There could be a one in three chance that Brexit negotiations will end with no deal between the UK and the European Union, resulting in "serious economic disruption and a degree of legal chaos", the author of Article 50 has warned.
Lord Kerr also suggested that leaving the EU could result in a "decade of delay and disruption" for Britain, which would damage investment, economic growth and employment.
The former diplomat, who negotiated European deals for both Margaret Thatcher and John Major, made the comments as he considered a number of possible outcomes for the UK following the vote to leave in 2016
Lord Kerr, who has served as UK ambassador to both the EU and the US, warned if no agreement was reached on the terms of Brexit, and no extension to the talks was agreed, the UK would have to leave the EU anyway.
He said the possibility of this happening could be "as much as 25 per cent or maybe more", adding: "I think there may actually be a one in three chance of no deal."
Lord Kerr wrote Article 50 of the Lisbon Treaty, which Theresa May will trigger in March to start the UK's formal departure process.
During a lecture at Glasgow University, he told how he is "pretty confident" the UK's exit will not result in the break-up of the EU.
He warned that the financial negotiations about leaving would be "very nasty".
Reports have suggested the UK could be presented with a "divorce bill" by the European Commission which could be as much as £50 billion to £60 billion.
Lord Kerr said: "Article 50 is not about trade, it is about divorce. It's about paying the bills, dividing the property. The money negotiation is going to be a very nasty negotiation."
He went on to predict there will be "no serious negotiations before the autumn", adding he expects "this calendar year will be mainly spent in a furious battle about money".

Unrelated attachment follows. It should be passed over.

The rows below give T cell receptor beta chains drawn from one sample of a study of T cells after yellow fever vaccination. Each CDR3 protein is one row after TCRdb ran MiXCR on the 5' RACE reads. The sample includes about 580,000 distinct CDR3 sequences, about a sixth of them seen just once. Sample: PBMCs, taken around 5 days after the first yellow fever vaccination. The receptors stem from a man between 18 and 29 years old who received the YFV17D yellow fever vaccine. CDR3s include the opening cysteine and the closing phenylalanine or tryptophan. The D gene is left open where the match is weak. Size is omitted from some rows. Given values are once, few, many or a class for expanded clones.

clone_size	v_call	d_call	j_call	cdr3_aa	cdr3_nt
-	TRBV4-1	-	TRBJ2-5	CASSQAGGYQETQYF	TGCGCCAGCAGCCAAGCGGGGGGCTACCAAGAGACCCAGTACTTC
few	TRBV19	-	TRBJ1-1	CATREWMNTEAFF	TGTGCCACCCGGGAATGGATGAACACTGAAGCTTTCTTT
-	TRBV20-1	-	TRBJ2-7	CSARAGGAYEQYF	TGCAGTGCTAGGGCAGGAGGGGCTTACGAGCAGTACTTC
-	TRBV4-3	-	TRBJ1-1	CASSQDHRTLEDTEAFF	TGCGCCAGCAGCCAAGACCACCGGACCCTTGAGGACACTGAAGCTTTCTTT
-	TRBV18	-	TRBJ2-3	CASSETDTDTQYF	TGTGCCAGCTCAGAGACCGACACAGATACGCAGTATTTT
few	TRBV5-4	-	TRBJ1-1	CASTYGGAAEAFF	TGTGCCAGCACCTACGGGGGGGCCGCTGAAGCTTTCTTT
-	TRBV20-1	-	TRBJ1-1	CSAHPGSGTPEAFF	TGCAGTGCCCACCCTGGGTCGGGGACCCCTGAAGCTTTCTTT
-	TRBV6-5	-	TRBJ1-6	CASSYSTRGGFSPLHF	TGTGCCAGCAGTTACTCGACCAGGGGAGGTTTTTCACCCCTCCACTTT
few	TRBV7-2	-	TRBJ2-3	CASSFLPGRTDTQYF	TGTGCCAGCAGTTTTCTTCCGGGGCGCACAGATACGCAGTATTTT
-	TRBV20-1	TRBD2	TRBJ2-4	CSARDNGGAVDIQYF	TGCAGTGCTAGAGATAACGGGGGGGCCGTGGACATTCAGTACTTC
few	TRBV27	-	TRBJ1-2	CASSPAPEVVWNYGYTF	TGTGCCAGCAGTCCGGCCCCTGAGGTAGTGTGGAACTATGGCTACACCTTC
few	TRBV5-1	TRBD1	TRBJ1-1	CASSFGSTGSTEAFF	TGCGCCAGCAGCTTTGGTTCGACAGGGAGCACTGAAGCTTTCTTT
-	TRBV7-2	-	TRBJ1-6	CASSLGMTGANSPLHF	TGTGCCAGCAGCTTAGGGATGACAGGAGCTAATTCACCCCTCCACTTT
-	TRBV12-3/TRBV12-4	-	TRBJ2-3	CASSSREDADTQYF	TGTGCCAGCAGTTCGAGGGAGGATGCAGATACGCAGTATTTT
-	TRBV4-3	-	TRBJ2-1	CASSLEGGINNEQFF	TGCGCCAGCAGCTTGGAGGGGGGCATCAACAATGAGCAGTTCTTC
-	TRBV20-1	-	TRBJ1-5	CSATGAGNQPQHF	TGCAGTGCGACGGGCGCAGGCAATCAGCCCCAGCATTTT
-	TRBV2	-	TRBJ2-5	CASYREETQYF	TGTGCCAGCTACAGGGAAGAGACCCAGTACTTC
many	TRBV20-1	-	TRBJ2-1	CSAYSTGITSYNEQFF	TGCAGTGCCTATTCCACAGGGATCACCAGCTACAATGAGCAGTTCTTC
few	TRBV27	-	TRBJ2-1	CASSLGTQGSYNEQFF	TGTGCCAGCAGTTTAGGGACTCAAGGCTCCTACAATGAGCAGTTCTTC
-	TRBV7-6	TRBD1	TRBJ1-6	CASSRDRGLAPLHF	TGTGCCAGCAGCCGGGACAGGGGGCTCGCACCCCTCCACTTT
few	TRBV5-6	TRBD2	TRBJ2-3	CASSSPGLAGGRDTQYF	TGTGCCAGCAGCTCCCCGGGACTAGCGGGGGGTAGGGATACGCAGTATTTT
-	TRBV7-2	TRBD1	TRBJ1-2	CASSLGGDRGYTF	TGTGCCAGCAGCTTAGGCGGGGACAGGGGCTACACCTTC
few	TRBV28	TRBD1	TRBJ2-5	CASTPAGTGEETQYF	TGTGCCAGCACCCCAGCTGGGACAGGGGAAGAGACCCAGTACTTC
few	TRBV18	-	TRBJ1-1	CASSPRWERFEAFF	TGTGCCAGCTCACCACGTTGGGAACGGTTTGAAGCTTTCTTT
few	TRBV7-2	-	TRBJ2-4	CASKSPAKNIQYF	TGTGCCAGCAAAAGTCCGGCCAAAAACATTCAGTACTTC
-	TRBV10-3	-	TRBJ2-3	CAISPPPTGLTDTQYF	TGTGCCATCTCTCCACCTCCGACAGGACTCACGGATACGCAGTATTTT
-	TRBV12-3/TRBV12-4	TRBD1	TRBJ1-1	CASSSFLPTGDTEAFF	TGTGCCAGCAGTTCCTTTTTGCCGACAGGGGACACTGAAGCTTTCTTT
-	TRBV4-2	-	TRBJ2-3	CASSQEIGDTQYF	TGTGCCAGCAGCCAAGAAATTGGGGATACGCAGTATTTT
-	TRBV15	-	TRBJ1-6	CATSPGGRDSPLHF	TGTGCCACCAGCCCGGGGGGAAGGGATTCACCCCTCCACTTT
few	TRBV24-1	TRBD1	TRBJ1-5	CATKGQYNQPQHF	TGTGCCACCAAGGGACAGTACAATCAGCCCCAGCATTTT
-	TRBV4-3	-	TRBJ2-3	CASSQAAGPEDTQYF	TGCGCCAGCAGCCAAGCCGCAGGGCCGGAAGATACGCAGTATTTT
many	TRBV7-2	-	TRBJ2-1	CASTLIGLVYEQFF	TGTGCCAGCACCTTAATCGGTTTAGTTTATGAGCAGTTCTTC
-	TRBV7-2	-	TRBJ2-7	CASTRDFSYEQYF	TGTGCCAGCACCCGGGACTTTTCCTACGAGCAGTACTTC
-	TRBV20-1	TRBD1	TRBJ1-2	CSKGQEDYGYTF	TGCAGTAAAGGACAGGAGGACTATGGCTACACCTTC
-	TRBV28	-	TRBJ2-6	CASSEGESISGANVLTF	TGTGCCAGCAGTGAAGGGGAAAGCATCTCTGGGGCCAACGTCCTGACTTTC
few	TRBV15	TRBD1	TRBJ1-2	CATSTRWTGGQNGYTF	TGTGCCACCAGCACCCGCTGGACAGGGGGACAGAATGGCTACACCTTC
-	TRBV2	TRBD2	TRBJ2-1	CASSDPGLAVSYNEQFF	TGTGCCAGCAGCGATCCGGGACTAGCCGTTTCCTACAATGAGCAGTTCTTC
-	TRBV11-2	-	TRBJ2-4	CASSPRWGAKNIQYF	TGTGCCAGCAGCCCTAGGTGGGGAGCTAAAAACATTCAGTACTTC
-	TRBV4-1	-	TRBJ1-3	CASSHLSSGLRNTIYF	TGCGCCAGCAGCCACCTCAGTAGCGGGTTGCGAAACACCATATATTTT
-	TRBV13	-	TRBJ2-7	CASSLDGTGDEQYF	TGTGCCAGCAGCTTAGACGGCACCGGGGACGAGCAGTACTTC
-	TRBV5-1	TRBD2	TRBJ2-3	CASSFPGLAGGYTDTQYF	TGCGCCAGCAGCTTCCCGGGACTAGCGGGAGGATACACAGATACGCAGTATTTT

Going on to outline some of the possible outcomes from Brexit, Lord Kerr said there was about a 25 per cent probability the UK will leave Europe in 2019 with an agreed Article 50 financial settlement , a "substantive framework" setting out future relationships and a "degree of progress on the trade negotiations Mrs May says she want".
There is about the same chance the UK will leave in 2019 but with only a "thin framework and not much progress made on trade", he said.
Another scenario is that Brexit talks could go "into extra-time", with an extension agreed to the two-year period for Article 50 negotiations. Lord Kerr said: "The probability is very low, probably about 10 per cent."
Another outcome he mooted was "no deal at all" with Britain and the EU in a "deadlock on money" and forced to go to the courts to try to resolve the situation.
This would mean "we leave anyway", he said, adding: "As Article 50 says, if there is no agreement and no extension, the departing country departs.
"So, out we go into serious economic disruption and a degree of legal chaos."
He also warned that talks with the dozens of nations the EU has trade agreements with would not be able to take place until the Brexit process has been completed, telling the audience: "We can expect, I'm afraid, a decade of delay and disruption with investment, economic growth and employment lower than they would have been."
A paper produced by Holyrood ministers arguing for either the UK, or Scotland on its own, to be able to remain in the single market was "rather impressive" Lord Kerr said.
He added this "serious and substantive white paper" from the Scottish Government, setting out proposals for mitigating the impact of Brexit, "seems to have been ignored" by the Westminster administration.
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